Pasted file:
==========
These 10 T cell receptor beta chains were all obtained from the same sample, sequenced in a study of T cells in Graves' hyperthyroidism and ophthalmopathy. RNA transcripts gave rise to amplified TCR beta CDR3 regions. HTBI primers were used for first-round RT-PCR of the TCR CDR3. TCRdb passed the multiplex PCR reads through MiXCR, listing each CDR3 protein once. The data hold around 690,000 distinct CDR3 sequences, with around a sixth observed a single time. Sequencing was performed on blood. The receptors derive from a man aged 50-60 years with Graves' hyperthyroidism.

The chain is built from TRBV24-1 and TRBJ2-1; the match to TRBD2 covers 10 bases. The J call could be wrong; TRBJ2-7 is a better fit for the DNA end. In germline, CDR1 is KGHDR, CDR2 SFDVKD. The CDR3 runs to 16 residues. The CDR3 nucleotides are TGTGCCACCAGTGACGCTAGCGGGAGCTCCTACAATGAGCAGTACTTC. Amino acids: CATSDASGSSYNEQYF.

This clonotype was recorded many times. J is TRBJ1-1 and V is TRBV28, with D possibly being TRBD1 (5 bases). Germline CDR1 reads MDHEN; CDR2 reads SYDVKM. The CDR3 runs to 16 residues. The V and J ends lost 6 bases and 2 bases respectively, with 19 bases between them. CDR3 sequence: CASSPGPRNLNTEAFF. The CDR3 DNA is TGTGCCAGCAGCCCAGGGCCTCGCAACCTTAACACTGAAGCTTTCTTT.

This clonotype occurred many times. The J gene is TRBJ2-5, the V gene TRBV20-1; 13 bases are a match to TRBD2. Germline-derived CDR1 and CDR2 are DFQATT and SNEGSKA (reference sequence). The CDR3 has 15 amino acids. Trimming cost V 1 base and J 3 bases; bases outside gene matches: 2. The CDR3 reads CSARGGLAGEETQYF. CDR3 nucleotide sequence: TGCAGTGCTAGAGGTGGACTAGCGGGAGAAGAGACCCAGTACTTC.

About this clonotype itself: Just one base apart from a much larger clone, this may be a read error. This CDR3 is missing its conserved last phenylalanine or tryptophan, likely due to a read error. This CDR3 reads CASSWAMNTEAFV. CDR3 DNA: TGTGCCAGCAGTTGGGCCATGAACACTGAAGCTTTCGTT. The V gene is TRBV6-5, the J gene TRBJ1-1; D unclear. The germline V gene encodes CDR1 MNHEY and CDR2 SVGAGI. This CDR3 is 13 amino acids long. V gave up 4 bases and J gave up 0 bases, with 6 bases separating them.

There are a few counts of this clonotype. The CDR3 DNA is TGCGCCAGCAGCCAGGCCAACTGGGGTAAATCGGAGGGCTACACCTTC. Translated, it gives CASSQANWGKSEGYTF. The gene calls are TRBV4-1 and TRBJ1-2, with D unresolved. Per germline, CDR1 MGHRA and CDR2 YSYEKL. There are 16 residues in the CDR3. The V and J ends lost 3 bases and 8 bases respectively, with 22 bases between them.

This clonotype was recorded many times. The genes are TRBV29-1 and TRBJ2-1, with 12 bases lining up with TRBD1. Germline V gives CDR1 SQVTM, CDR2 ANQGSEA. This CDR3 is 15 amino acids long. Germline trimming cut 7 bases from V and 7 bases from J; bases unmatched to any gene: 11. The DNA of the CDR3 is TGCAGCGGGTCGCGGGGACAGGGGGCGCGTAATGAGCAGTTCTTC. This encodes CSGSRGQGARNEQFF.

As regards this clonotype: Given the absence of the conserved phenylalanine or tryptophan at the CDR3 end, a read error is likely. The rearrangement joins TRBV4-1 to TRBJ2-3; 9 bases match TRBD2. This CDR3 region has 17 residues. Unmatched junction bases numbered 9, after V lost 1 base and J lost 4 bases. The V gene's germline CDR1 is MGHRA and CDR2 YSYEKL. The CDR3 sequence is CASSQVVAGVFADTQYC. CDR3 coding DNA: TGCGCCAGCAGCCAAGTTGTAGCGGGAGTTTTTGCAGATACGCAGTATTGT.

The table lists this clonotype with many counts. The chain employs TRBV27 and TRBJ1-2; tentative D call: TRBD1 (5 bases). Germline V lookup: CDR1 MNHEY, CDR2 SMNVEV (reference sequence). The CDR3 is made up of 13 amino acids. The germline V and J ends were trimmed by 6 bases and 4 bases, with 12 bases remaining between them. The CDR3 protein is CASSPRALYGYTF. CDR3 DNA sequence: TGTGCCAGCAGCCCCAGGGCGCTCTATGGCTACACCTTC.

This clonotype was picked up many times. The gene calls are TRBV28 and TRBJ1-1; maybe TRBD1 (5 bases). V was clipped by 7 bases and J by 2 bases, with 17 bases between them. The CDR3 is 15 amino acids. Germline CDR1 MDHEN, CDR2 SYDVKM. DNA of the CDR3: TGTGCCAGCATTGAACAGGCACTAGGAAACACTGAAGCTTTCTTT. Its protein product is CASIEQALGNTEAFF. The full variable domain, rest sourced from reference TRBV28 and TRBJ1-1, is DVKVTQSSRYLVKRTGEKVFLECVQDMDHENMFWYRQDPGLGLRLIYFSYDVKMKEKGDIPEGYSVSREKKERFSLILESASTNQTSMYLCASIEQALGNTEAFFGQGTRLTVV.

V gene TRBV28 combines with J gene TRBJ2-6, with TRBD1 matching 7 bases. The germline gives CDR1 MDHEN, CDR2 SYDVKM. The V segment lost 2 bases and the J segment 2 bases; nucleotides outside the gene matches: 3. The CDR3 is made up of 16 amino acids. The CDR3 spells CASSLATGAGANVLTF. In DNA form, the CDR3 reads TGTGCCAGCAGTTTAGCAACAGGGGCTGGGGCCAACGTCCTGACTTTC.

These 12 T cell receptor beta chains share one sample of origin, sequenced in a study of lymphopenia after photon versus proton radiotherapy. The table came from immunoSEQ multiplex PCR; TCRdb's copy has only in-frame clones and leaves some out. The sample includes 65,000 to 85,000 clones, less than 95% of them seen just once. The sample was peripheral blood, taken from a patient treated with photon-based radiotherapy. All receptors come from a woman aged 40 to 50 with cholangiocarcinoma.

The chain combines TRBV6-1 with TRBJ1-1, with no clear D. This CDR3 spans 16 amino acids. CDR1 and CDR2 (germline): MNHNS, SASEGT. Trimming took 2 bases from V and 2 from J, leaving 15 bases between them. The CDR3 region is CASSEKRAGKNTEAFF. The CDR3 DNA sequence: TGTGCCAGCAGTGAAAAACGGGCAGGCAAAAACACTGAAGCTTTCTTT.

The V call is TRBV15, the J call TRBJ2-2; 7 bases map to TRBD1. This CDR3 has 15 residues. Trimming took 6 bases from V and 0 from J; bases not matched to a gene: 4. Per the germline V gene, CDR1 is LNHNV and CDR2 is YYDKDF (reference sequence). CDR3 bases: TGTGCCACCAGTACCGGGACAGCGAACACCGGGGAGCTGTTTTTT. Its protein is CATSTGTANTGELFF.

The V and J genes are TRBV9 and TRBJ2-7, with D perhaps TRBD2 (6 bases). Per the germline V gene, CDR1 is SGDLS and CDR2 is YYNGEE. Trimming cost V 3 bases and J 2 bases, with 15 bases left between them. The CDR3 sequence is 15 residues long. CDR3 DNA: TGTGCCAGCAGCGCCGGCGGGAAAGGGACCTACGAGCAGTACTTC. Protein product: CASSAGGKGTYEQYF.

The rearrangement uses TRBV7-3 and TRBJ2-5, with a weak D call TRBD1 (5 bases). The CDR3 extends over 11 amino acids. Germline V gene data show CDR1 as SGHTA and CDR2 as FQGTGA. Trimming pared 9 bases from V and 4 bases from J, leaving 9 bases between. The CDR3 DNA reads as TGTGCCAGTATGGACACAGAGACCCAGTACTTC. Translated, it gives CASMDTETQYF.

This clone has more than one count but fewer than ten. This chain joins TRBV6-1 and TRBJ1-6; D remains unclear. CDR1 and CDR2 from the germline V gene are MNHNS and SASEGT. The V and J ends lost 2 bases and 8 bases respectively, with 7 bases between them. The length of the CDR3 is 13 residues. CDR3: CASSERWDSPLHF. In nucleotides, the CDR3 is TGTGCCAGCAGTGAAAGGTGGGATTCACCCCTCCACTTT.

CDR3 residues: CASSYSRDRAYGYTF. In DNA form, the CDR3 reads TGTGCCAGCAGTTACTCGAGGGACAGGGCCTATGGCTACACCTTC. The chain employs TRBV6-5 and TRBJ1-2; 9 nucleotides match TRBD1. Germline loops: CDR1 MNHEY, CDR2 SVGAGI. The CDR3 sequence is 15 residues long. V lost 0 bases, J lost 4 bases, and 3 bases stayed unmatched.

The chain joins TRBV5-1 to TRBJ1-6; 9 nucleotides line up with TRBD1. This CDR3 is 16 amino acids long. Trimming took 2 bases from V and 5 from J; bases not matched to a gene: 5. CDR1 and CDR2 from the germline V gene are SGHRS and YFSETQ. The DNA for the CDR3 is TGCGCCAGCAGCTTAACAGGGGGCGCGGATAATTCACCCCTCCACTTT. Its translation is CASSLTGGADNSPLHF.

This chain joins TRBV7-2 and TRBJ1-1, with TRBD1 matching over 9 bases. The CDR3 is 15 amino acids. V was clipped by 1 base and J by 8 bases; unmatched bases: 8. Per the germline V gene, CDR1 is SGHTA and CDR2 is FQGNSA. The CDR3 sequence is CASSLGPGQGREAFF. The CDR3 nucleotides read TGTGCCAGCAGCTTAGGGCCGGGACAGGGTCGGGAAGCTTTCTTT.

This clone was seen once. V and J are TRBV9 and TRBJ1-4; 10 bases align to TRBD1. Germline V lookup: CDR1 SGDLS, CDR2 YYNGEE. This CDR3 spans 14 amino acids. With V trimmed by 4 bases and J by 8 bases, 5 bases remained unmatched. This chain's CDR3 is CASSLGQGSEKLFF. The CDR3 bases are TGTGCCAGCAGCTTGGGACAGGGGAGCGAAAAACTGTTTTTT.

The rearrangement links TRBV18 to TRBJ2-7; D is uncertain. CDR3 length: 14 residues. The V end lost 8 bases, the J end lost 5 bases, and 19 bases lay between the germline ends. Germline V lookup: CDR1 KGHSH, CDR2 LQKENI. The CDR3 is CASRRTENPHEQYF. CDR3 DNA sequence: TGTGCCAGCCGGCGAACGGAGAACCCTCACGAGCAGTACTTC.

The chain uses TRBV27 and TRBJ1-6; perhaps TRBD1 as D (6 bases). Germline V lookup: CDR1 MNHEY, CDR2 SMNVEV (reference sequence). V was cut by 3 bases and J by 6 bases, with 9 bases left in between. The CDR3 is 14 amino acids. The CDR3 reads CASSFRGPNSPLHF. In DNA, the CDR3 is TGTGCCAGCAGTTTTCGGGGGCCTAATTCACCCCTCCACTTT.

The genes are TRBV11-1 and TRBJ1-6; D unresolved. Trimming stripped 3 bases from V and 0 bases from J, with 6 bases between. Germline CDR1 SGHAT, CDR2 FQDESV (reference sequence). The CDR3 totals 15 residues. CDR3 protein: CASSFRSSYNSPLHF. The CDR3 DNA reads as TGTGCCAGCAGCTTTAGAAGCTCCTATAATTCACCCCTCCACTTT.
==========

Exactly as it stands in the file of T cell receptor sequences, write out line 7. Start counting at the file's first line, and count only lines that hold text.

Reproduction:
This clonotype was recorded many times. The genes are TRBV29-1 and TRBJ2-1, with 12 bases lining up with TRBD1. Germline V gives CDR1 SQVTM, CDR2 ANQGSEA. This CDR3 is 15 amino acids long. Germline trimming cut 7 bases from V and 7 bases from J; bases unmatched to any gene: 11. The DNA of the CDR3 is TGCAGCGGGTCGCGGGGACAGGGGGCGCGTAATGAGCAGTTCTTC. This encodes CSGSRGQGARNEQFF.